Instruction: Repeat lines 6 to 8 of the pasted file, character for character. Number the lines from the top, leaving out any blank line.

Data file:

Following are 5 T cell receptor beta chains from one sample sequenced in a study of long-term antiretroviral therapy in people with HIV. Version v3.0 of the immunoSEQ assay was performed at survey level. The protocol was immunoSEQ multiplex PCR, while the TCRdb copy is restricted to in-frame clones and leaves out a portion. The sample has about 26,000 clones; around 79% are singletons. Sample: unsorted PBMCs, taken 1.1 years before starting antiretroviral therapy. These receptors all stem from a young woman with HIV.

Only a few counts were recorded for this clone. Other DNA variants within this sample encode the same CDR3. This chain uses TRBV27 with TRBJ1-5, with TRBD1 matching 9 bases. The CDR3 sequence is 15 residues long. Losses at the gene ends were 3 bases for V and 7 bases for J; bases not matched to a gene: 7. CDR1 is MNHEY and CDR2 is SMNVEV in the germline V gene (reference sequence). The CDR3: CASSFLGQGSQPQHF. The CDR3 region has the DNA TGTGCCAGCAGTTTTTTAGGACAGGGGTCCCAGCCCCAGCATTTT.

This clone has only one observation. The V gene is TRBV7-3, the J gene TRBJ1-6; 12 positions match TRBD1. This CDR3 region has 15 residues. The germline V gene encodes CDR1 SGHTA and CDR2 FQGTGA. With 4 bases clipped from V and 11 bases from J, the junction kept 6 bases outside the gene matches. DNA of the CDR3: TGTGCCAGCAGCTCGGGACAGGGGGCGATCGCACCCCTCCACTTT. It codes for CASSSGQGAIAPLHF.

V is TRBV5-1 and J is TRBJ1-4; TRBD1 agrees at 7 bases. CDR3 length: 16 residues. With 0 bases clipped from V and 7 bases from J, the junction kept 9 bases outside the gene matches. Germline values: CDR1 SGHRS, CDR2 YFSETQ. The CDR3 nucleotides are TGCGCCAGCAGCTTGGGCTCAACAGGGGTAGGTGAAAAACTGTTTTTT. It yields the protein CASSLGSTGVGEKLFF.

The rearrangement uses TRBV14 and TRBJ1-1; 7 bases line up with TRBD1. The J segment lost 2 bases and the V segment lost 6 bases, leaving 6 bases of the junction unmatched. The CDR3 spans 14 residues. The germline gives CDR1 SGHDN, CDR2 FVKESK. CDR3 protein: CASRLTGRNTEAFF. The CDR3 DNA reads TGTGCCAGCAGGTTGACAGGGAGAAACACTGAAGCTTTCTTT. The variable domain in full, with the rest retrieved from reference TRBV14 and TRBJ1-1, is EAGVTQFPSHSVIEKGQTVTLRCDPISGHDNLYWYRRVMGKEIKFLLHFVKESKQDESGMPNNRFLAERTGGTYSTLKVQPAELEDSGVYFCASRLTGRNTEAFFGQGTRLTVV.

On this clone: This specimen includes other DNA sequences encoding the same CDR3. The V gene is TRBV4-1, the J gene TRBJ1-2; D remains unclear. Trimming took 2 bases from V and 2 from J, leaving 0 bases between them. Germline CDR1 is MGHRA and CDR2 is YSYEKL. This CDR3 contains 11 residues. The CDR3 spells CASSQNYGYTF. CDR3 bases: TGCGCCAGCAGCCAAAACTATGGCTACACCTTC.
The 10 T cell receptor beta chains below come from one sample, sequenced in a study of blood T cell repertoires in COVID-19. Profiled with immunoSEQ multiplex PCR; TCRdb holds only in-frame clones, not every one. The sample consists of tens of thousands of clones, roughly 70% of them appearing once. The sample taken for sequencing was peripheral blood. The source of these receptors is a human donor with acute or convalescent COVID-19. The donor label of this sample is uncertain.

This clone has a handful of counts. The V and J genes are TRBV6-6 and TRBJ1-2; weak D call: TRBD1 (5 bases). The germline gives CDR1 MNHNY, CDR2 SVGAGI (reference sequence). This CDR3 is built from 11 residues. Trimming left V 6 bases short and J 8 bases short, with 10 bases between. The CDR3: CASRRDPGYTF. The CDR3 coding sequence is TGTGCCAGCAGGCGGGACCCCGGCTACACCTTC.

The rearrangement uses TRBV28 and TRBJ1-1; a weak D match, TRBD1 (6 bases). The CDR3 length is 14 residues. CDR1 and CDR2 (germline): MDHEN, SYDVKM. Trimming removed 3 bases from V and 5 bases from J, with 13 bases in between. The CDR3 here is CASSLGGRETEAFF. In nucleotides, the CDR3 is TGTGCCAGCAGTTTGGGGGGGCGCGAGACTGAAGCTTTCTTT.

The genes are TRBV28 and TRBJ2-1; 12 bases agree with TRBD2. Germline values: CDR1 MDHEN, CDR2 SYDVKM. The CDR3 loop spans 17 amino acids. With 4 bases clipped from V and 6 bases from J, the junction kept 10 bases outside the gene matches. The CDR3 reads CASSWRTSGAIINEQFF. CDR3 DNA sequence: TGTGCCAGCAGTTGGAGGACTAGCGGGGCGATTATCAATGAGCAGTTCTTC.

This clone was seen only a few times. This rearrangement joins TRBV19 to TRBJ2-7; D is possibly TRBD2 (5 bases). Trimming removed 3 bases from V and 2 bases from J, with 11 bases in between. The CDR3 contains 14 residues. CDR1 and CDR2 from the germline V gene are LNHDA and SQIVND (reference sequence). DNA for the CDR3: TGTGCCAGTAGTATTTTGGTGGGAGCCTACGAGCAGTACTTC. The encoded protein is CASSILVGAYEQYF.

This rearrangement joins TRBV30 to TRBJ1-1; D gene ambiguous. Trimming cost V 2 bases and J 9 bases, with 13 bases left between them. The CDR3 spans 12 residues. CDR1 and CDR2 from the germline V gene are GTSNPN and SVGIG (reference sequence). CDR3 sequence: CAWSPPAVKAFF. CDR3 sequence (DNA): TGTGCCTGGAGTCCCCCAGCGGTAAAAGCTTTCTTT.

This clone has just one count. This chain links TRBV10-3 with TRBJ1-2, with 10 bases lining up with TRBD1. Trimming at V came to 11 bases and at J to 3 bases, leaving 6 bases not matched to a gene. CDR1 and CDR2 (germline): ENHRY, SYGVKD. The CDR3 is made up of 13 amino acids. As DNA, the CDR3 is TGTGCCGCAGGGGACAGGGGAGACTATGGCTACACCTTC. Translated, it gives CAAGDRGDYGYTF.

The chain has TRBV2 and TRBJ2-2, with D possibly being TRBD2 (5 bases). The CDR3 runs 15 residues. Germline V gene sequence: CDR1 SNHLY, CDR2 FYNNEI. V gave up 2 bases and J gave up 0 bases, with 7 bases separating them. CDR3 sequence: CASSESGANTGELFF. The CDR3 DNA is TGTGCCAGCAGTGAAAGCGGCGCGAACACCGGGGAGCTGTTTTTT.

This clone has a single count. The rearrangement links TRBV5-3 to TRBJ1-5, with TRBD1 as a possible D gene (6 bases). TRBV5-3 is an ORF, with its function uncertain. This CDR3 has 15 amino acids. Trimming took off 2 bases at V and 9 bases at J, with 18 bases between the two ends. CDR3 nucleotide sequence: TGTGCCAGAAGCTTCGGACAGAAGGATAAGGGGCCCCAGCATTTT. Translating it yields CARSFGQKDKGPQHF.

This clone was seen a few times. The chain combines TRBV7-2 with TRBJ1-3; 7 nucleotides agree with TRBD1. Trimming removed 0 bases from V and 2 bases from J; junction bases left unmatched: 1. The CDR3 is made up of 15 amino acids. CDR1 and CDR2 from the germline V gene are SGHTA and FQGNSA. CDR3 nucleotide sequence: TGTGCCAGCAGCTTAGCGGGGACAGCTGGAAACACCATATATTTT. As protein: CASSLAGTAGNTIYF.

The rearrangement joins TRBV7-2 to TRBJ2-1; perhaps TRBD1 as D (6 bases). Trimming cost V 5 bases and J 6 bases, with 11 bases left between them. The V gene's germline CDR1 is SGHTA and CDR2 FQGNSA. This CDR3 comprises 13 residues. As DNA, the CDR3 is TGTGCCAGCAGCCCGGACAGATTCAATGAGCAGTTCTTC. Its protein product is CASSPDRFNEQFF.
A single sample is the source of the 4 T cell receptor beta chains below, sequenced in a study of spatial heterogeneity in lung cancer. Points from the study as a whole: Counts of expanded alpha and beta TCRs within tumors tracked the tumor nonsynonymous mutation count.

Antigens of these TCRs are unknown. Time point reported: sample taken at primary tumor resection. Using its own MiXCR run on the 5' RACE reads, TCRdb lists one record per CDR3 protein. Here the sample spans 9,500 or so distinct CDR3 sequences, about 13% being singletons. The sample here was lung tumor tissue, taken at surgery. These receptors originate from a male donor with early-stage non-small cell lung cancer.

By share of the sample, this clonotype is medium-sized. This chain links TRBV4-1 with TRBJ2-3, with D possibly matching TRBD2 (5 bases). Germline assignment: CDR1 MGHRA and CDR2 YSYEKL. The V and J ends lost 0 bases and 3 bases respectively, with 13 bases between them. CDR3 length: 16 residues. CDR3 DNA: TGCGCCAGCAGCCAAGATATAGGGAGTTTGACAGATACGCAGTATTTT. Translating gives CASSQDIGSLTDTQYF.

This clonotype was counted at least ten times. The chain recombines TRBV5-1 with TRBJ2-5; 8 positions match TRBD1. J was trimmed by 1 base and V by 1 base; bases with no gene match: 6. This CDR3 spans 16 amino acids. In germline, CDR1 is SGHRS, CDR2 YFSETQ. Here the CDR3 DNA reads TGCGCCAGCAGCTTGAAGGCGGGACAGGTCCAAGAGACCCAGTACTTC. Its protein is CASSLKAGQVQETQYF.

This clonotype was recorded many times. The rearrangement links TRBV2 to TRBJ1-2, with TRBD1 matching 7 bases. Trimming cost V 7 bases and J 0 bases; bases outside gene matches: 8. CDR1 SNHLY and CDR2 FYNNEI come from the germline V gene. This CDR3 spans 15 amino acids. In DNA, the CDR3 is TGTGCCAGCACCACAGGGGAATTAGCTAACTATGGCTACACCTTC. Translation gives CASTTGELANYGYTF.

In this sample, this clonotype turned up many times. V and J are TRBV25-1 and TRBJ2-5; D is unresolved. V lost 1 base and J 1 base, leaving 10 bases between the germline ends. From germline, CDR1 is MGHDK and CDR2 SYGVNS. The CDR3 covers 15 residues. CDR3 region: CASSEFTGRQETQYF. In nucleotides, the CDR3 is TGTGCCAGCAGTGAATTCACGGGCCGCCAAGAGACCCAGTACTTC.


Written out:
On this clone: This specimen includes other DNA sequences encoding the same CDR3. The V gene is TRBV4-1, the J gene TRBJ1-2; D remains unclear. Trimming took 2 bases from V and 2 from J, leaving 0 bases between them. Germline CDR1 is MGHRA and CDR2 is YSYEKL. This CDR3 contains 11 residues. The CDR3 spells CASSQNYGYTF. CDR3 bases: TGCGCCAGCAGCCAAAACTATGGCTACACCTTC.
The 10 T cell receptor beta chains below come from one sample, sequenced in a study of blood T cell repertoires in COVID-19. Profiled with immunoSEQ multiplex PCR; TCRdb holds only in-frame clones, not every one. The sample consists of tens of thousands of clones, roughly 70% of them appearing once. The sample taken for sequencing was peripheral blood. The source of these receptors is a human donor with acute or convalescent COVID-19. The donor label of this sample is uncertain.

This clone has a handful of counts. The V and J genes are TRBV6-6 and TRBJ1-2; weak D call: TRBD1 (5 bases). The germline gives CDR1 MNHNY, CDR2 SVGAGI (reference sequence). This CDR3 is built from 11 residues. Trimming left V 6 bases short and J 8 bases short, with 10 bases between. The CDR3: CASRRDPGYTF. The CDR3 coding sequence is TGTGCCAGCAGGCGGGACCCCGGCTACACCTTC.